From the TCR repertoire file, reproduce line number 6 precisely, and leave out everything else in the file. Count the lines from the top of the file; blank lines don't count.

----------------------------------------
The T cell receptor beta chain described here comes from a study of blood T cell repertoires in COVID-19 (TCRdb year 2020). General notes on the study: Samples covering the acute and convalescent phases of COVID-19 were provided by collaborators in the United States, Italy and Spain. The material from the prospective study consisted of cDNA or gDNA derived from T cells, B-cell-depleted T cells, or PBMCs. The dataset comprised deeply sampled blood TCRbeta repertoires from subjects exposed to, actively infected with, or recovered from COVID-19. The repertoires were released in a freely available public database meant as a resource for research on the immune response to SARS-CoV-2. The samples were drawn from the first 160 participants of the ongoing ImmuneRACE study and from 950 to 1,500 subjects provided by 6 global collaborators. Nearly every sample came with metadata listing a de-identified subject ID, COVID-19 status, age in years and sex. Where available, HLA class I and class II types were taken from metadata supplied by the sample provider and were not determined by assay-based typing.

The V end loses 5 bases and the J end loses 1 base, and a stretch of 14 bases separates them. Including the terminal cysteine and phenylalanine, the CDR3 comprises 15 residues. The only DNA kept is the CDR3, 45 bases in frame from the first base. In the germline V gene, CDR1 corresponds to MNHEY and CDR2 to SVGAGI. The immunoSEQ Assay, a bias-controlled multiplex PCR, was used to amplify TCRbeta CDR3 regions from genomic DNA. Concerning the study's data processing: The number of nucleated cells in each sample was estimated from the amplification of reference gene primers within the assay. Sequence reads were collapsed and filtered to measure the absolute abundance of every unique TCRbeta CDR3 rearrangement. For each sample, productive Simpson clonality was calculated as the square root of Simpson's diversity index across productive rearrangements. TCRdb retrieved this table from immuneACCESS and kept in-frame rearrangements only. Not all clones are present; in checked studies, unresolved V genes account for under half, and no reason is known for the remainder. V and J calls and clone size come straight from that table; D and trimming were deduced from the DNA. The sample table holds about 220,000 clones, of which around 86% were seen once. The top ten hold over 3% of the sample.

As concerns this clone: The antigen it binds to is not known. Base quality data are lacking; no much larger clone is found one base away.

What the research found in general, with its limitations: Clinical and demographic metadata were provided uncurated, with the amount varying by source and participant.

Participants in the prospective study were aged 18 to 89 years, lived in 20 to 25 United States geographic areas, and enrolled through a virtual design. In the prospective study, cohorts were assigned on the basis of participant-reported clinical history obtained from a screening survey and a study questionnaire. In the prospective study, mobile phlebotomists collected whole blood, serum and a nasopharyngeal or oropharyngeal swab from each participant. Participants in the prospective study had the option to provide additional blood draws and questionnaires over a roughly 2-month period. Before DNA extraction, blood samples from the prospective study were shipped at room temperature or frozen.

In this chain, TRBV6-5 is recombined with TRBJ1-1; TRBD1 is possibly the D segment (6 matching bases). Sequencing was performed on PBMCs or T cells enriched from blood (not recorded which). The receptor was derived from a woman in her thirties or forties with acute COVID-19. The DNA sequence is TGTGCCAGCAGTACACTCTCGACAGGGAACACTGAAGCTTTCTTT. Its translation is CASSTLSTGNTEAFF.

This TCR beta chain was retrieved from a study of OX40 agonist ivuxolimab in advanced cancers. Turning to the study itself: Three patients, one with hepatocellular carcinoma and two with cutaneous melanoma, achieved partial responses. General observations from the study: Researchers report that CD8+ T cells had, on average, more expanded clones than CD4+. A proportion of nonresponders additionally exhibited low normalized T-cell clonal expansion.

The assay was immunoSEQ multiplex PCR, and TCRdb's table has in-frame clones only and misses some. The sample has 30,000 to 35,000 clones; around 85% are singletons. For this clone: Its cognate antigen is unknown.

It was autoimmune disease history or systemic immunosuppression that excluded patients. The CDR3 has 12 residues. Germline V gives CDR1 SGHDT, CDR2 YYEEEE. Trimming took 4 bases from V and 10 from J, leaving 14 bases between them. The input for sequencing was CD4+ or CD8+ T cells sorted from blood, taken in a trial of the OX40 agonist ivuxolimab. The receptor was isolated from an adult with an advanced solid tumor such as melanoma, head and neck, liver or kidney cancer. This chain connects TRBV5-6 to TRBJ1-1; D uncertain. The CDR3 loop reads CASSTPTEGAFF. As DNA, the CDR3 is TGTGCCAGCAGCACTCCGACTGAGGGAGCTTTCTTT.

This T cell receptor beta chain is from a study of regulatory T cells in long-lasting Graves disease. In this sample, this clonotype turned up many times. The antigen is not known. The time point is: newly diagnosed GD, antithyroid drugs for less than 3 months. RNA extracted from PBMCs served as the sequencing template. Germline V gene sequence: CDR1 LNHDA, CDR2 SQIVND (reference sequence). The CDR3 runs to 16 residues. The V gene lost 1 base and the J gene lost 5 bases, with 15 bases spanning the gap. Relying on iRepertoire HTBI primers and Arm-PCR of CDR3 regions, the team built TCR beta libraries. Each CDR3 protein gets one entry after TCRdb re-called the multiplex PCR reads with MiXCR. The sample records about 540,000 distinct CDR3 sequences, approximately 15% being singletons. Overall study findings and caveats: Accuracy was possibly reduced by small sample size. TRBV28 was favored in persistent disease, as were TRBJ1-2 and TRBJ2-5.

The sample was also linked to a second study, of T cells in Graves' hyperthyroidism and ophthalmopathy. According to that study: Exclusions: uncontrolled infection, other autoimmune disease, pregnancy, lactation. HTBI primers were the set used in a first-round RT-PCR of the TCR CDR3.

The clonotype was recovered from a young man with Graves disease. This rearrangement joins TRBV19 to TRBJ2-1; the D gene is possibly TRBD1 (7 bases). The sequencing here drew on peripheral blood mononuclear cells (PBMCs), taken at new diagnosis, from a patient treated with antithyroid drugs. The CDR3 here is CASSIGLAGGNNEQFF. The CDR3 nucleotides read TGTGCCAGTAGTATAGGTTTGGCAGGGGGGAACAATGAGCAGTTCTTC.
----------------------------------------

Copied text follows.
In this chain, TRBV6-5 is recombined with TRBJ1-1; TRBD1 is possibly the D segment (6 matching bases). Sequencing was performed on PBMCs or T cells enriched from blood (not recorded which). The receptor was derived from a woman in her thirties or forties with acute COVID-19. The DNA sequence is TGTGCCAGCAGTACACTCTCGACAGGGAACACTGAAGCTTTCTTT. Its translation is CASSTLSTGNTEAFF.